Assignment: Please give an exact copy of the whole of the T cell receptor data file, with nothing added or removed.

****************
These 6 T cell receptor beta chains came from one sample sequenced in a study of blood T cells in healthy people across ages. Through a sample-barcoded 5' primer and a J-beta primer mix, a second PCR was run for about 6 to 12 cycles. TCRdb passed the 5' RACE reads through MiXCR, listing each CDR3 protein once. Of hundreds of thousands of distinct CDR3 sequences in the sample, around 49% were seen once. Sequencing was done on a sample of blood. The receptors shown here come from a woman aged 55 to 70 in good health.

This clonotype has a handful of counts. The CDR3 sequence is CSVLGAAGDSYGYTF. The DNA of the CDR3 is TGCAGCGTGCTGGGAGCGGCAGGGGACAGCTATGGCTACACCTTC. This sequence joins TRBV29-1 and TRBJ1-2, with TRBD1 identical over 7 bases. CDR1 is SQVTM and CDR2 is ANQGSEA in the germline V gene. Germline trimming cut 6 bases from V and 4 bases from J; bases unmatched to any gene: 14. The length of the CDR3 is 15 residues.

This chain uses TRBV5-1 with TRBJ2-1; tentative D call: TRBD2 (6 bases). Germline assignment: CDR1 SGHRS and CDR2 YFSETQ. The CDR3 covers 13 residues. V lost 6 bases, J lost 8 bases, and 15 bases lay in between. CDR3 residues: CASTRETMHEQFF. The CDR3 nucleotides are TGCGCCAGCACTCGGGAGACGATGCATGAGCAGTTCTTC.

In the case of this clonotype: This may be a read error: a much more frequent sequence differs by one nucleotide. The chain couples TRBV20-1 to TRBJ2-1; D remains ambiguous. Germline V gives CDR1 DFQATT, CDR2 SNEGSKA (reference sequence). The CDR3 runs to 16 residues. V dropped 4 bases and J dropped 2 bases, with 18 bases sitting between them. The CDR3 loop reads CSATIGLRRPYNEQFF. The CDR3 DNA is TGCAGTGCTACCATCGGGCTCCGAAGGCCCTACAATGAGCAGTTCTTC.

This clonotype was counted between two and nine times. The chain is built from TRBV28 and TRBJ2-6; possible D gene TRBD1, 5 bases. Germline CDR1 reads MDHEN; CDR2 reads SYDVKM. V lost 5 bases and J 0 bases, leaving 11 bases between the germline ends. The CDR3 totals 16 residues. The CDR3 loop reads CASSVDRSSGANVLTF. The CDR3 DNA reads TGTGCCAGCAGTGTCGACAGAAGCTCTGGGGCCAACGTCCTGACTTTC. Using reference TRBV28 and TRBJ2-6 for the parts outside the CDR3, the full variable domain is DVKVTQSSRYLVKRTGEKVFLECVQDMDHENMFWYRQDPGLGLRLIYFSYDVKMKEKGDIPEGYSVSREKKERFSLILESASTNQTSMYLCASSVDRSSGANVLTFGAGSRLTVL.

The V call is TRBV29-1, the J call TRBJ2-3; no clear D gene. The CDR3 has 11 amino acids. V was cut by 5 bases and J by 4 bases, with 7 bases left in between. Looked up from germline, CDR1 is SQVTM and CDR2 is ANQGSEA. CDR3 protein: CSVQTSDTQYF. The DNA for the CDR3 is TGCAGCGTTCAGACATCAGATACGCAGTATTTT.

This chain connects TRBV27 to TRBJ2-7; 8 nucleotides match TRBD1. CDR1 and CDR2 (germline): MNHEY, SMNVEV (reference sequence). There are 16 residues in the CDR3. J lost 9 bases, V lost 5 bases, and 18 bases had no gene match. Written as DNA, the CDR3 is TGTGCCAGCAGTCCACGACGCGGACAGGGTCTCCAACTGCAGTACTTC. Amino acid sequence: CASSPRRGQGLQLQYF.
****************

These 6 T cell receptor beta chains came from one sample sequenced in a study of blood T cells in healthy people across ages. Through a sample-barcoded 5' primer and a J-beta primer mix, a second PCR was run for about 6 to 12 cycles. TCRdb passed the 5' RACE reads through MiXCR, listing each CDR3 protein once. Of hundreds of thousands of distinct CDR3 sequences in the sample, around 49% were seen once. Sequencing was done on a sample of blood. The receptors shown here come from a woman aged 55 to 70 in good health.

This clonotype has a handful of counts. The CDR3 sequence is CSVLGAAGDSYGYTF. The DNA of the CDR3 is TGCAGCGTGCTGGGAGCGGCAGGGGACAGCTATGGCTACACCTTC. This sequence joins TRBV29-1 and TRBJ1-2, with TRBD1 identical over 7 bases. CDR1 is SQVTM and CDR2 is ANQGSEA in the germline V gene. Germline trimming cut 6 bases from V and 4 bases from J; bases unmatched to any gene: 14. The length of the CDR3 is 15 residues.

This chain uses TRBV5-1 with TRBJ2-1; tentative D call: TRBD2 (6 bases). Germline assignment: CDR1 SGHRS and CDR2 YFSETQ. The CDR3 covers 13 residues. V lost 6 bases, J lost 8 bases, and 15 bases lay in between. CDR3 residues: CASTRETMHEQFF. The CDR3 nucleotides are TGCGCCAGCACTCGGGAGACGATGCATGAGCAGTTCTTC.

In the case of this clonotype: This may be a read error: a much more frequent sequence differs by one nucleotide. The chain couples TRBV20-1 to TRBJ2-1; D remains ambiguous. Germline V gives CDR1 DFQATT, CDR2 SNEGSKA (reference sequence). The CDR3 runs to 16 residues. V dropped 4 bases and J dropped 2 bases, with 18 bases sitting between them. The CDR3 loop reads CSATIGLRRPYNEQFF. The CDR3 DNA is TGCAGTGCTACCATCGGGCTCCGAAGGCCCTACAATGAGCAGTTCTTC.

This clonotype was counted between two and nine times. The chain is built from TRBV28 and TRBJ2-6; possible D gene TRBD1, 5 bases. Germline CDR1 reads MDHEN; CDR2 reads SYDVKM. V lost 5 bases and J 0 bases, leaving 11 bases between the germline ends. The CDR3 totals 16 residues. The CDR3 loop reads CASSVDRSSGANVLTF. The CDR3 DNA reads TGTGCCAGCAGTGTCGACAGAAGCTCTGGGGCCAACGTCCTGACTTTC. Using reference TRBV28 and TRBJ2-6 for the parts outside the CDR3, the full variable domain is DVKVTQSSRYLVKRTGEKVFLECVQDMDHENMFWYRQDPGLGLRLIYFSYDVKMKEKGDIPEGYSVSREKKERFSLILESASTNQTSMYLCASSVDRSSGANVLTFGAGSRLTVL.

The V call is TRBV29-1, the J call TRBJ2-3; no clear D gene. The CDR3 has 11 amino acids. V was cut by 5 bases and J by 4 bases, with 7 bases left in between. Looked up from germline, CDR1 is SQVTM and CDR2 is ANQGSEA. CDR3 protein: CSVQTSDTQYF. The DNA for the CDR3 is TGCAGCGTTCAGACATCAGATACGCAGTATTTT.

This chain connects TRBV27 to TRBJ2-7; 8 nucleotides match TRBD1. CDR1 and CDR2 (germline): MNHEY, SMNVEV (reference sequence). There are 16 residues in the CDR3. J lost 9 bases, V lost 5 bases, and 18 bases had no gene match. Written as DNA, the CDR3 is TGTGCCAGCAGTCCACGACGCGGACAGGGTCTCCAACTGCAGTACTTC. Amino acid sequence: CASSPRRGQGLQLQYF.